Shingler retires from education — again

Ryan Winn

Kenneth Shingler has made a lot of life-changing decisions.

For 58 years, he has steered area high school and college students along their educational journeys. The time has come for Shingler to officially call it a career.

Born in Clintonville, Shingler received his formative education at St. Rose Catholic Military School. He then graduated from Clintonville High School where his favorite classes were football, basketball and baseball. It was his high school English teacher who made an indelible mark on his life.

“She forced me to read books that weren’t sports related,” Shingler said. “In so doing, she opened my eyes to the world of literature. She told me that if I didn’t try anything new, I wouldn’t learn anything new about myself.”

Shingler was recruited to play baseball at what was then called Wisconsin State College-Oshkosh, but has since merged into the University of Wisconsin System, becoming the University of Wisconsin-Oshkosh.

“I struck out with baseball, but managed to complete a double major — English and biology,” Shingler said. “Later, I completed my reading specialist degree.”

In 1966, Shingler accepted his first teaching position at Oconto Falls High School, but after two years he took his talents to Shawano High School where he taught English for 33 years.

“Teaching in the ‘60s was both exhilarating and frustrating,” Shingler said. ‘Times they are a-changing,’ sang Bobby Dylan — and they sure were at Shawano. Long hair, miniskirts and ‘pagan’ music were the main concerns of the administration. Teaching was a rollercoaster ride with its ups and downs, but overall, I enjoyed teaching not only high school English, but also connecting to students from all walks of life including the gifted and talented students and my favorite group of kids, those overcoming adversity.”

Shingler’s first foray into retirement didn’t last long. In 2001, he received a call from the College of Menominee Nation that changed his life.

“I had been retired for a few weeks, when I received that call from Dee Bisley, recruiter at CMN, who wanted me to consider teaching an English class for CMN,” Shingler said. “It turned out to be one of the better decisions I have ever made.”

For 23 years, Shingler always felt welcomed and appreciated while teaching at the college.

“Although my title has been English teacher, I have also been a student,” he said. “I learned much about the Menominee culture, traditions and values. These lessons have greatly enriched my life.”

When asked about advice he would share with students, Shingler said: “Accept new challenges, follow your passions, and embrace your struggles whether they be in the classroom or outside of the classroom. After all, any meaningful growth is preceded by a struggle.”

Unsurprisingly, Shingler sees the role of an educator as more than a mere bearer of knowledge.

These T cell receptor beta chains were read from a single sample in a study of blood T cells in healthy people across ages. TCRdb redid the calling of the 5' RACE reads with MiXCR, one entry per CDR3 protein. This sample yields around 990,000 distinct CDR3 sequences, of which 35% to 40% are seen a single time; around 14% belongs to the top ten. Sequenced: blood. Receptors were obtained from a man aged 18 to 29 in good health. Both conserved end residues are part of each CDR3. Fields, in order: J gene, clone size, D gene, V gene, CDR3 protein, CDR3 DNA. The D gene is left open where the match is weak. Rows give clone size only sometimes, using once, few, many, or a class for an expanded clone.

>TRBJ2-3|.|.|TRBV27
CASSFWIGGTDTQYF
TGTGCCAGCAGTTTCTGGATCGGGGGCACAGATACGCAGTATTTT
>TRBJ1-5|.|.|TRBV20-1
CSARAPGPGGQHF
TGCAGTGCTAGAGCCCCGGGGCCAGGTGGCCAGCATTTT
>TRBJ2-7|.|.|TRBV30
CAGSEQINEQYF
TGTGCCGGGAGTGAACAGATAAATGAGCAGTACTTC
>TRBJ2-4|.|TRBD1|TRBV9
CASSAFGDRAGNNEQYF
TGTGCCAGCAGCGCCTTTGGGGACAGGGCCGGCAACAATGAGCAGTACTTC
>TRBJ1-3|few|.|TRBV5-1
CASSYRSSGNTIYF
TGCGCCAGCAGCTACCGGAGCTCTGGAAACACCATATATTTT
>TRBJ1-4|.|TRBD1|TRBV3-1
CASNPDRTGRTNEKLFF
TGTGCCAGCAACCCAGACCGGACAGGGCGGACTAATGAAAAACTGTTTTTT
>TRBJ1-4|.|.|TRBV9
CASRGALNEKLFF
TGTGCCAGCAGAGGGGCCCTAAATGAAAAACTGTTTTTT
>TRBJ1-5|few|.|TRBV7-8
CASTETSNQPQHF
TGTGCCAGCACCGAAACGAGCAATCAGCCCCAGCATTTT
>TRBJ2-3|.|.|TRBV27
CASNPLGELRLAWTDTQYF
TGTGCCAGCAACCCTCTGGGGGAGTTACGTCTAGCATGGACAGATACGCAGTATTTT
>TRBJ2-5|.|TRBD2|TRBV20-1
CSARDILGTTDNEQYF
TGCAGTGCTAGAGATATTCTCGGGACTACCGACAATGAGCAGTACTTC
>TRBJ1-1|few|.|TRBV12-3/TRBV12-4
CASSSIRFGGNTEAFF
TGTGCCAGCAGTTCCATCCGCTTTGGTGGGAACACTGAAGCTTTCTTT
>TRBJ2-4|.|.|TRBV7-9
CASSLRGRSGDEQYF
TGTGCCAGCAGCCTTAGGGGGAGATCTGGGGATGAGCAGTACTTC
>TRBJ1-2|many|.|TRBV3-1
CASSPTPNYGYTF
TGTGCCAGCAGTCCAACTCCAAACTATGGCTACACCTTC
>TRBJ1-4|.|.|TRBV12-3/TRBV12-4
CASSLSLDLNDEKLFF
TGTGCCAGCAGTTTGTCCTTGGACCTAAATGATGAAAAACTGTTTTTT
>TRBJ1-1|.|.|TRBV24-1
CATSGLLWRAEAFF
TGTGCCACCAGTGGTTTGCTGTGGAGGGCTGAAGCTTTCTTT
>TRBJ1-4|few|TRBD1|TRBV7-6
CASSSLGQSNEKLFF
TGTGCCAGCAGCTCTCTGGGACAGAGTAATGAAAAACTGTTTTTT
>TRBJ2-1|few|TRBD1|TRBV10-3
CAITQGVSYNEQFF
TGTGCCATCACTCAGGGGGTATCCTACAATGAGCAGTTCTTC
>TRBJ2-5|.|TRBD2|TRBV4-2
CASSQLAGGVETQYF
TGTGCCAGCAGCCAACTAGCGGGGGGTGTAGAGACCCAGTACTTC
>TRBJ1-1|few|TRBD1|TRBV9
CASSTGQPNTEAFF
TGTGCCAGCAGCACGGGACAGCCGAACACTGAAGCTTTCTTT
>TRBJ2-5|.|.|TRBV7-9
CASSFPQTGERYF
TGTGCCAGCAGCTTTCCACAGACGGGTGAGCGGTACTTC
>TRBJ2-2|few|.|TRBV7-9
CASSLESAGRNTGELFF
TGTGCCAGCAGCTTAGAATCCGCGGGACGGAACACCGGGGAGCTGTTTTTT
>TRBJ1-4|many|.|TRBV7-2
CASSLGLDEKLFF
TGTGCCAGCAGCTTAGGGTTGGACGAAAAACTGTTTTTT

To colleagues, he affirms, “Teaching is more than following a sequence of lessons on a syllabus. Teaching is helping students gain confidence in themselves and encouraging them to leave their comfort zones. Eventually, when students reflect on their college classes, they may not remember their grades, but they will remember how you made them feel. You are the bow, your students are the arrows. Aim them in the right direction.”

CMN honored Shingler three times during his final week as an educator. He was gifted an American Indian Higher Education Consortium quilt at the all-employee convocation, a maple wooden bowl that was created by local artist Jeremy Pyatskowit during the pre-commencement faculty gathering, and the coveted 2024 CMN Faculty of the Year Award at the May 17 commencement ceremony.

At the commencement, CMN Chief Academic Officer Geraldine Sanapaw stated, “During his time at CMN, Ken has been a cherished member of our liberal studies faculty, helping to set standards for both student writing and assessment. In the past two decades he has served on countless committees, numerous task forces, and has become a staple of our institution. Ken has also been a tireless advocate for our Learn and Earn Program for incoming high school students and an invaluable ally for anyone facing adversity.”

Shingler is known for quick quips known as “Shinglish,” and when asked about how he felt about the recognition he responded in trademark fashion— “I’m as happy as a gopher in soft sand.”

About his retirement plans, Shingler said: “I hope to travel, pursue my hobby of buying and selling antiques, and read, read, read.”

Although Shingler has made a lot of life-changing decisions in his life, those going forward will be deservedly less consequential.

“My biggest decision in retirement will be decaf or regular for my morning coffee,” he said.

Māēc wāēwāēnen (Big thanks) for a lifetime of service to the craft of education, Ken. May your antiquing be thrilling, coffee refreshing and books enlightening.

Ryan Winn, Ph.D., teaches courses in communication, English, history, and theater at College of Menominee Nation. For information about the school, visit